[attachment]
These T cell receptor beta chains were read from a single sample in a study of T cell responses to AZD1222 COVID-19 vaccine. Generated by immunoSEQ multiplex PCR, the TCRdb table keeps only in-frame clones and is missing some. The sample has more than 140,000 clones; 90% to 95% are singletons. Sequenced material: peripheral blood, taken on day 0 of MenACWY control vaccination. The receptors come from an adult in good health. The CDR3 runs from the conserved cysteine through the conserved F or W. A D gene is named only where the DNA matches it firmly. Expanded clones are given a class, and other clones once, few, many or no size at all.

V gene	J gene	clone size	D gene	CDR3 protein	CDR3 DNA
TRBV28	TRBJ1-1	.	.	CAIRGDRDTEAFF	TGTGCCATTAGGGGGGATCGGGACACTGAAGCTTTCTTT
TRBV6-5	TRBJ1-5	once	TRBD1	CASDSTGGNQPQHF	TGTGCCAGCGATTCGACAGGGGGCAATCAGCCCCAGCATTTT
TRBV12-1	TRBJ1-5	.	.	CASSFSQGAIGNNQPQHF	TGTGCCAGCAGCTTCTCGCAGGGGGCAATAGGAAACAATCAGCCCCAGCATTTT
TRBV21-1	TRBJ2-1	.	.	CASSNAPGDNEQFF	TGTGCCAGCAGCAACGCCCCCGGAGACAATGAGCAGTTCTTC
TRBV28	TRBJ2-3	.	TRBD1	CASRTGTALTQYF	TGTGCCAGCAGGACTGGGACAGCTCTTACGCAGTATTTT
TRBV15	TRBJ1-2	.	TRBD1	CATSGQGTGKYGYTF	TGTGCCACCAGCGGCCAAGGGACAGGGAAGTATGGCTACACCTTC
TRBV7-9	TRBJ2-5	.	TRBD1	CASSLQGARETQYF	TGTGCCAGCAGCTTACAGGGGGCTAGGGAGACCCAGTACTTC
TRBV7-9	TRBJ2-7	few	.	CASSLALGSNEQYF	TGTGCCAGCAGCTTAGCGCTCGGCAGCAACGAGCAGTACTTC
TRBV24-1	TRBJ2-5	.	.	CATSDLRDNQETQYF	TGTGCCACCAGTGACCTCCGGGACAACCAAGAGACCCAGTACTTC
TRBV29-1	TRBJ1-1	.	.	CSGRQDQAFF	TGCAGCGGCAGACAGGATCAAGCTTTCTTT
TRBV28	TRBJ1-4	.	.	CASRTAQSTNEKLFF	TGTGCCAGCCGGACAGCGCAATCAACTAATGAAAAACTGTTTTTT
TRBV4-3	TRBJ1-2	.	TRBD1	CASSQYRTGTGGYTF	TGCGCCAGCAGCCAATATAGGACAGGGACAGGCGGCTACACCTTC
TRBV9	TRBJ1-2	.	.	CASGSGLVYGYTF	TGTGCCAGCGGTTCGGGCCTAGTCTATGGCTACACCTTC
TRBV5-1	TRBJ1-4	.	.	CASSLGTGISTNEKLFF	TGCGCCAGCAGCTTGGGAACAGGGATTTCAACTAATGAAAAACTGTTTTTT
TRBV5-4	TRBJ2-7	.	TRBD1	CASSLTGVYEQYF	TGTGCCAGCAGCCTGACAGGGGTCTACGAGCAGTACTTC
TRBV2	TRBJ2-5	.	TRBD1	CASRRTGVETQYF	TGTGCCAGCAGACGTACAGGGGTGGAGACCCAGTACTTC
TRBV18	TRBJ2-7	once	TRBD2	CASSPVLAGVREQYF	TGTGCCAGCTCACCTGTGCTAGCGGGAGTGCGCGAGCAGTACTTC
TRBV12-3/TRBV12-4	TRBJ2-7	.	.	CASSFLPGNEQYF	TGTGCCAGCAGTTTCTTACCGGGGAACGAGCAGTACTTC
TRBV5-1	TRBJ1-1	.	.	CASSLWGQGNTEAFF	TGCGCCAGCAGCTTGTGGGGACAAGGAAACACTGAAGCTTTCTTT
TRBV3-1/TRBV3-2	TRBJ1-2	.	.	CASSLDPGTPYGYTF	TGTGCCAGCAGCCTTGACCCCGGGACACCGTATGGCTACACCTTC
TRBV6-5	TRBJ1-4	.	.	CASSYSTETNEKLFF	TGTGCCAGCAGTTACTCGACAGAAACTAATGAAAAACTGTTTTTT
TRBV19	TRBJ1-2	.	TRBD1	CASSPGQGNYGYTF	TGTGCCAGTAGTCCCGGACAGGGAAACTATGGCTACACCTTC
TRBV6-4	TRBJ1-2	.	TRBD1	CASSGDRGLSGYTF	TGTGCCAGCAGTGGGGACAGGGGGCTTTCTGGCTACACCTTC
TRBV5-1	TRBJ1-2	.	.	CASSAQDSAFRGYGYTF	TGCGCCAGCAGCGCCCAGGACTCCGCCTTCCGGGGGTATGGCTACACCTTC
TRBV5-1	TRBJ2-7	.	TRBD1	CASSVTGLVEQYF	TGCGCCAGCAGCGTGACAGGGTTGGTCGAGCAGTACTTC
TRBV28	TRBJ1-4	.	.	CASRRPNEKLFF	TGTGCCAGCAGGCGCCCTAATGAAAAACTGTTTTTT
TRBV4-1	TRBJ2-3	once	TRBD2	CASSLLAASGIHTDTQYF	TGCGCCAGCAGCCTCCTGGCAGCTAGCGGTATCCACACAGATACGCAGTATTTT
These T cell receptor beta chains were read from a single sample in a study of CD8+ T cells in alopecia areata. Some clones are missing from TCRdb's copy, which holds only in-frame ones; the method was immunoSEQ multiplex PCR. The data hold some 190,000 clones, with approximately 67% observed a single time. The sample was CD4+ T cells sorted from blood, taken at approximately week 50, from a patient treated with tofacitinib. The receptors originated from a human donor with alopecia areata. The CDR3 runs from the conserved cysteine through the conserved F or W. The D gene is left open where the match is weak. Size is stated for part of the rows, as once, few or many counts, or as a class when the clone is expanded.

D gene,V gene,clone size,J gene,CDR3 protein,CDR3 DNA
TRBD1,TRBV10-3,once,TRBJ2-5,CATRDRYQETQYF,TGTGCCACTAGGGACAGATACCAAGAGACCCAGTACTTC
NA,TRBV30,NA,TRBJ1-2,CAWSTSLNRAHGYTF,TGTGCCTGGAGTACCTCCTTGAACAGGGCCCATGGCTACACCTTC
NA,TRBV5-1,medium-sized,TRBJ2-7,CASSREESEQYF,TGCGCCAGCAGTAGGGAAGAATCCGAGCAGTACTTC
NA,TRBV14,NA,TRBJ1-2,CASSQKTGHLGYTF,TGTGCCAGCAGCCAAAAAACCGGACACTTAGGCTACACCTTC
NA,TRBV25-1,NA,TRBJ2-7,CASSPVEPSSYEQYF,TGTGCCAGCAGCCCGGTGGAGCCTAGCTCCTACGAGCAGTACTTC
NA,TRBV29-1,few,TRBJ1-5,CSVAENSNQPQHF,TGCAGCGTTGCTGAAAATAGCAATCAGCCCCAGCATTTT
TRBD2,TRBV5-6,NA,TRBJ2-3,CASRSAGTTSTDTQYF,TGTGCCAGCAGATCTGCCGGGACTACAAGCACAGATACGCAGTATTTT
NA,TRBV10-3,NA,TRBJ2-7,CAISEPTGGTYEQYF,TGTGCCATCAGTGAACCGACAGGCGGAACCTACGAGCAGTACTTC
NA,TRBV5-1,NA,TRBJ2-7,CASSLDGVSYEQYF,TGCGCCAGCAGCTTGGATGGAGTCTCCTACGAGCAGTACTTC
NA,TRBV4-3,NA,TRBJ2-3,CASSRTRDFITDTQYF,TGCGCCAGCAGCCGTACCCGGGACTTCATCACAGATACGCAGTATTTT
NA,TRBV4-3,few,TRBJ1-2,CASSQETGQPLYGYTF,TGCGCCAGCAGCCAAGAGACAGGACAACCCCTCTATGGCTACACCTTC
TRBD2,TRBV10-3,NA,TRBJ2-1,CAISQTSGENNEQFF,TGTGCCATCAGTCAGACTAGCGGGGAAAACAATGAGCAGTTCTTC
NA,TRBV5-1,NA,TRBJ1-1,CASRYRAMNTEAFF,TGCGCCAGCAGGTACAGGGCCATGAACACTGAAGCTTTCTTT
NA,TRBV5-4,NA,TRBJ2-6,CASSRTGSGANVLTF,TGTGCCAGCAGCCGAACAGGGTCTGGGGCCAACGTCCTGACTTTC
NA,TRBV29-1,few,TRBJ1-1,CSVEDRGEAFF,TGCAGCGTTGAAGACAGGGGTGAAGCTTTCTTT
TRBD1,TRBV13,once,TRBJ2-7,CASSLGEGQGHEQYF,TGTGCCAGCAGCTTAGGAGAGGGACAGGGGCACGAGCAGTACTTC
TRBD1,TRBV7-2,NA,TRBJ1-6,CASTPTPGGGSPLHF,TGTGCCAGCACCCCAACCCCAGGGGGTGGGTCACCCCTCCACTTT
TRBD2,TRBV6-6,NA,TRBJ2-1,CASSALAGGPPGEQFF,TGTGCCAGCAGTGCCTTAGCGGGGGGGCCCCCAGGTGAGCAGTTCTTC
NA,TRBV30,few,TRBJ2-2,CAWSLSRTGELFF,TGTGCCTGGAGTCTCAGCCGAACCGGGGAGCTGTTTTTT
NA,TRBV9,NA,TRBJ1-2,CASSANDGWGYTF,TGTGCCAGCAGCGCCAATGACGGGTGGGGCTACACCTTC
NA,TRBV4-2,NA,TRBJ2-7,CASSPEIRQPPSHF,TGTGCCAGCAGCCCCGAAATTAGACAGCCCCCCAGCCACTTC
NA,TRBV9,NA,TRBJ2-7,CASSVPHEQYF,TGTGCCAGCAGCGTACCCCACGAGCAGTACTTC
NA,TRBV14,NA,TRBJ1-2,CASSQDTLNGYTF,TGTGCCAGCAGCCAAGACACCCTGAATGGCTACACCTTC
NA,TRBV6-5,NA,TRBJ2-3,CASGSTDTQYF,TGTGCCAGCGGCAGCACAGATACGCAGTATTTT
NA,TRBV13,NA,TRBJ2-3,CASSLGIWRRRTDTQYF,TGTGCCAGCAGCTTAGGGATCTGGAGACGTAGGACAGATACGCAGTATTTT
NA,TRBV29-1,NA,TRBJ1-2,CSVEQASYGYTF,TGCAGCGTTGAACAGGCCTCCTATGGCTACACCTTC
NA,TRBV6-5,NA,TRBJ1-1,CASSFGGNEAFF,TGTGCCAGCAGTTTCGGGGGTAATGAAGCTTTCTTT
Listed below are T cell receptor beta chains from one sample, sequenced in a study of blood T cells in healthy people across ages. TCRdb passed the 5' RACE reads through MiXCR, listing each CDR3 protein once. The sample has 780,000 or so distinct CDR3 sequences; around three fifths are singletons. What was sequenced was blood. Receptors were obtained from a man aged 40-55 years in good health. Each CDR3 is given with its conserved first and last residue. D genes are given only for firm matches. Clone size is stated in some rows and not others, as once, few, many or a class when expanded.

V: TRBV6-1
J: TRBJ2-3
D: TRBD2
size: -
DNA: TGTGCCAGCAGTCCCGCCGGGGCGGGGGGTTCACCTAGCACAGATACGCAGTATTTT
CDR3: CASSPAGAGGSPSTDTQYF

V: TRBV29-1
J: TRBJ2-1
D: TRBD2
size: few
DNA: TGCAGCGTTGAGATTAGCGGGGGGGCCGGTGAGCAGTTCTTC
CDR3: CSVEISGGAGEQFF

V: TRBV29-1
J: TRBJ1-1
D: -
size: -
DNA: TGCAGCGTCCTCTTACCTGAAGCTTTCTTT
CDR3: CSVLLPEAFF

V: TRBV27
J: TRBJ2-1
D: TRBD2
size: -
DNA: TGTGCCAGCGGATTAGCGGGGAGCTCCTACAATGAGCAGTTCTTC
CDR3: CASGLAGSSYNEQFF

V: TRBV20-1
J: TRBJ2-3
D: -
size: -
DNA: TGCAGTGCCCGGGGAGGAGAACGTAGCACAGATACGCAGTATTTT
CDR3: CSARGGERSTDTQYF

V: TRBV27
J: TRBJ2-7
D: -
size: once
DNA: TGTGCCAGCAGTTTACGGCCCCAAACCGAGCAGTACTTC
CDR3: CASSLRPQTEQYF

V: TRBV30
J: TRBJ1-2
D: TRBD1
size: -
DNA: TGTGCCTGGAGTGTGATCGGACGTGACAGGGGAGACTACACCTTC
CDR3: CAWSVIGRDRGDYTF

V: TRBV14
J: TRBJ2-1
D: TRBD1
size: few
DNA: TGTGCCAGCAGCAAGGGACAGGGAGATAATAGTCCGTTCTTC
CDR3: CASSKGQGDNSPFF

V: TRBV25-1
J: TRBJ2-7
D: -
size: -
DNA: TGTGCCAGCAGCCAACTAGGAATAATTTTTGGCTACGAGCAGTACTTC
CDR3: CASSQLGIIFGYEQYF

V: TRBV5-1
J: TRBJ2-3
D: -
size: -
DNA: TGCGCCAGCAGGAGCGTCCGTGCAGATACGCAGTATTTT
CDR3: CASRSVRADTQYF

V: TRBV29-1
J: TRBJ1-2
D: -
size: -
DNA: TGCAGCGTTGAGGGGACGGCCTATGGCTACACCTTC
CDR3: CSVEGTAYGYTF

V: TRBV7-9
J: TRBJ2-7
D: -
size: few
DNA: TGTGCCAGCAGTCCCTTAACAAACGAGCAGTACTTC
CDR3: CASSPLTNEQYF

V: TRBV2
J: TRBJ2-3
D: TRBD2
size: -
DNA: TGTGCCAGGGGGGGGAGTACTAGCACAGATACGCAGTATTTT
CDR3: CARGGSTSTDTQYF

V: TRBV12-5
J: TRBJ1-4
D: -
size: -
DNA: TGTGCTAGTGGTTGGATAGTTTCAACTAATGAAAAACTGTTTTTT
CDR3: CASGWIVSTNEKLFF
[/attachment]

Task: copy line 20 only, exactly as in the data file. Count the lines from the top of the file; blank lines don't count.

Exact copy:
TRBV12-3/TRBV12-4	TRBJ2-7	.	.	CASSFLPGNEQYF	TGTGCCAGCAGTTTCTTACCGGGGAACGAGCAGTACTTC